Investors are being sought to outline their vision for Hobart’s historic Treasury building.
Finance Minister Michael Ferguson said it was important prospective investors were able to undertake due diligence on the site before presenting a concept plan that aligned with the project objectives agreed with the community.
He said investors had until April 2 to outline the social economic and environmental contribution their proposals would make.
“Proponents will be expected to highlight their experience and capacity to deliver a project of this scale and heritage significance, consistent with the new Treasury Complex and Public Buildings Conservation Management Plan,” Mr Ferguson said.
“The CMP, which has been finalised in close consultation with Heritage Tasmania and the City of Hobart, and a survey, are available on the website.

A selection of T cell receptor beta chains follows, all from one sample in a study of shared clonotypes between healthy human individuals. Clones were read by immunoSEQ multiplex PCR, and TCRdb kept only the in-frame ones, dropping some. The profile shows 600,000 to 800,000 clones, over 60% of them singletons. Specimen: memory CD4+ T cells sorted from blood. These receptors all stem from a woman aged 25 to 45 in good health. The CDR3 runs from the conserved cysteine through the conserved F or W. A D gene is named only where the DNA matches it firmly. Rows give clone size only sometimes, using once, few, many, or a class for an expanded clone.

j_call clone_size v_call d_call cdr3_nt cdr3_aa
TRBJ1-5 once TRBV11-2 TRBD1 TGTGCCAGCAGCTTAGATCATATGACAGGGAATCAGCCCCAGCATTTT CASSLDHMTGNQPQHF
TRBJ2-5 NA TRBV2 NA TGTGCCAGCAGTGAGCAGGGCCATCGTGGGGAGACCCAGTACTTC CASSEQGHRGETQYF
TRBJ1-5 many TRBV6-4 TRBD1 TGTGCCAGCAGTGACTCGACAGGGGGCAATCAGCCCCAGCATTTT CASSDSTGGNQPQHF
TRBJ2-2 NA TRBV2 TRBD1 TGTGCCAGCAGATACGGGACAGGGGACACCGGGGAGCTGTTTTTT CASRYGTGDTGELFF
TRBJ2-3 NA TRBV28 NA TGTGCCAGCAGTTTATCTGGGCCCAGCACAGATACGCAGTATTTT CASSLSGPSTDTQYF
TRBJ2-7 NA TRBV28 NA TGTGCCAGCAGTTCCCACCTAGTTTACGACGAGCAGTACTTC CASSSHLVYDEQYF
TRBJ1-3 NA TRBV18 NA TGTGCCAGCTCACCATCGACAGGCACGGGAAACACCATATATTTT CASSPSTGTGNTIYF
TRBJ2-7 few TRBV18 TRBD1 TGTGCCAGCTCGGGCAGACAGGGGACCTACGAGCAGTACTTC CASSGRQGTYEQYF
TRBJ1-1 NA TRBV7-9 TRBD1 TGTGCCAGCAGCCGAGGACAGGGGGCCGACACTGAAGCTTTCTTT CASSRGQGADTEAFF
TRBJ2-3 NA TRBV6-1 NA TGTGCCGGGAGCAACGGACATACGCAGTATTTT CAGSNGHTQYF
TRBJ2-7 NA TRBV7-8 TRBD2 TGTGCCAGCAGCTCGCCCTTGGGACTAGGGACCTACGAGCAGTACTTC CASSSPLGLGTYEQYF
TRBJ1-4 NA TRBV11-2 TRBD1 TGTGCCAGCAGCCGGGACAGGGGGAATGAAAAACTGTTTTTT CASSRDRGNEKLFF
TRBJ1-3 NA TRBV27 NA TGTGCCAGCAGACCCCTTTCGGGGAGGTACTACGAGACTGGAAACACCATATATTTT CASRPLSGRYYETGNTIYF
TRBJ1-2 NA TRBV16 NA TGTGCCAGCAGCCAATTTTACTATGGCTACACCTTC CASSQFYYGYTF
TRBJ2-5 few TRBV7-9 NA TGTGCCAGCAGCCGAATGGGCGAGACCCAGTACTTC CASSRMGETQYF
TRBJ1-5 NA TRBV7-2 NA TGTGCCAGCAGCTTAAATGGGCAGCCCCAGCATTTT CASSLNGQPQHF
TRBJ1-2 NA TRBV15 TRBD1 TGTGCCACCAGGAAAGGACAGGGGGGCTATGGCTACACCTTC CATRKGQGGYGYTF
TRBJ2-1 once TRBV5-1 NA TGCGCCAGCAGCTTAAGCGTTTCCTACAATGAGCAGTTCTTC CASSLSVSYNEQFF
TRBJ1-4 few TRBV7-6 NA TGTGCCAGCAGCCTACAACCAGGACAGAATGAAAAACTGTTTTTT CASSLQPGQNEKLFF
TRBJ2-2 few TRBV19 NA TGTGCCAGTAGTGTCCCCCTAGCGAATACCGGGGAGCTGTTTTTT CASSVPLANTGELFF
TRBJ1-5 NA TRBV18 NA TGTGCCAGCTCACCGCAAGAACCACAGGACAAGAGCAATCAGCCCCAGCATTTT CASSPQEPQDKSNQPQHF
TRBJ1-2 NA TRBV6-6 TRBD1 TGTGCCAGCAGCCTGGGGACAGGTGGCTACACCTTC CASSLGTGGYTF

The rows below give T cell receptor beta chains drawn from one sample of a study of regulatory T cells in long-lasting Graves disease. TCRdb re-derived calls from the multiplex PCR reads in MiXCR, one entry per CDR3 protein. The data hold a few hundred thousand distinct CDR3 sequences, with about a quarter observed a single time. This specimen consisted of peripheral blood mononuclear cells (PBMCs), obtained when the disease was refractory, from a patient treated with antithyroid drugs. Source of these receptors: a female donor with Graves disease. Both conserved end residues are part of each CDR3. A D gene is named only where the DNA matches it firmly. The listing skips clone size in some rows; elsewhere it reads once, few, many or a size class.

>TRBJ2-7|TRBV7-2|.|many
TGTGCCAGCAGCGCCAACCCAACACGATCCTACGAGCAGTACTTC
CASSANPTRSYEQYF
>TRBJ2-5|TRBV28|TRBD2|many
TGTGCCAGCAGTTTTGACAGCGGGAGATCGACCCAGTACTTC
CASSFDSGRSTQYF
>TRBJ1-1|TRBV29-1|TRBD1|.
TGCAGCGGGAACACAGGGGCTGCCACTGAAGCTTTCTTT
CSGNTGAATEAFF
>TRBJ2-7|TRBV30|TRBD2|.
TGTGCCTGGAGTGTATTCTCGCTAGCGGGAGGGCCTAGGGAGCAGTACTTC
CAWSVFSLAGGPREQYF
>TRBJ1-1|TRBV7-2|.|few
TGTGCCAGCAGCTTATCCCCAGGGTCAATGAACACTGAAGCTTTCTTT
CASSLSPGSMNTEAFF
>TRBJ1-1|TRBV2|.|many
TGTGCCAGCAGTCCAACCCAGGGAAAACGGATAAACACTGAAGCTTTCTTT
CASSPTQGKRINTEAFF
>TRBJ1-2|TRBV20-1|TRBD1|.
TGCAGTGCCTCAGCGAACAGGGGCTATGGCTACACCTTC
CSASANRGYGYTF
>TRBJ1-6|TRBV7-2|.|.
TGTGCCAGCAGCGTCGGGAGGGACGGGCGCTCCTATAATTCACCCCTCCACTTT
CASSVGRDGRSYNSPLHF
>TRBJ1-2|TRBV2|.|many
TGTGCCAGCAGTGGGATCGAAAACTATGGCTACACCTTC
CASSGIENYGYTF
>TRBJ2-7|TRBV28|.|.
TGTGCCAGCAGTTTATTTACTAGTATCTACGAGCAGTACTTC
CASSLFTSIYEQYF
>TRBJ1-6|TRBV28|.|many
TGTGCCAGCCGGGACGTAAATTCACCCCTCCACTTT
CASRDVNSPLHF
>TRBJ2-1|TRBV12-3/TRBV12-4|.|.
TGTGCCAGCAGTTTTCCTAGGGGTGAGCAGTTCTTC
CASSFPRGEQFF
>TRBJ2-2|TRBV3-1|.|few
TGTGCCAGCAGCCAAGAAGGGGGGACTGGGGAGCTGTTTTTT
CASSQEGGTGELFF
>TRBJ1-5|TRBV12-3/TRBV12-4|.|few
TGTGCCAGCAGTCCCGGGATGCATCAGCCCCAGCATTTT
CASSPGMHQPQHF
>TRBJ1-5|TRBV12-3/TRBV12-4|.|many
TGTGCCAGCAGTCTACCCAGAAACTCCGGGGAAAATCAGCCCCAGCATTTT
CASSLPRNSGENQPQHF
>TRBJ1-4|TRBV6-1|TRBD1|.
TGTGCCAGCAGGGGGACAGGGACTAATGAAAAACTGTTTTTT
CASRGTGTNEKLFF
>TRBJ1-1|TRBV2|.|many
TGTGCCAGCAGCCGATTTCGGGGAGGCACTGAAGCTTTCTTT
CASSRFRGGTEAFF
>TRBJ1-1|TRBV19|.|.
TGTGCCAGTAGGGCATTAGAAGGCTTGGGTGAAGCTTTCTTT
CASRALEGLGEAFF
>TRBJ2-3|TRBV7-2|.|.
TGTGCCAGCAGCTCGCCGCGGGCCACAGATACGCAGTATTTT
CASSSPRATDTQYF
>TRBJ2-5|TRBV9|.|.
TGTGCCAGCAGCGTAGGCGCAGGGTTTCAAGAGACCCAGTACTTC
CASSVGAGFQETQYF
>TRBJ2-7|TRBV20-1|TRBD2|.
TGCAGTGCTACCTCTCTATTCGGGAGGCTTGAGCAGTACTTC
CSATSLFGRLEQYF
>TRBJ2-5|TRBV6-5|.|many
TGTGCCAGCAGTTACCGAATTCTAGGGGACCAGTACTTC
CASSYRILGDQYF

“The survey seeks feedback on whether this comprehensive CMP addresses the issues the community would want the document to cover, and future uses that may be proposed.”
Heritage Tasmania is also undertaking separate public consultations until March 8, 2020, on a single consolidated heritage entry that covers the Treasury buildings, sub-surface values and curtilage, to better define their heritage value.
The historic Treasury building was earmarked for sale by the Tasmanian Government in the 2018 budget.
A similar article appeared in the Launceston Examiner.
The Tasmanian Treasury building complex is not just a Tasmanian treasure, it is a National Heritage treasure.
“Re-imagining” seems like a metaphor for “redevelop” to us. It has already been determined the buildings are not suitable for a Hotel.
Perhaps the Tasmanian Government could look to Victoria for inspiration. The old Customs House in Flinders St has been converted into the Immigration Museum, providing an excellent educational resource for thousands of visitors, schoolchildren and the many, many migrants who have made Australia home. It remains a public building.
And so should the old Hobart Treasury Buildings, an integral part of Australia’s colonial history, a genuine component of this Nation’s heritage and beginnings. Re-imagine that.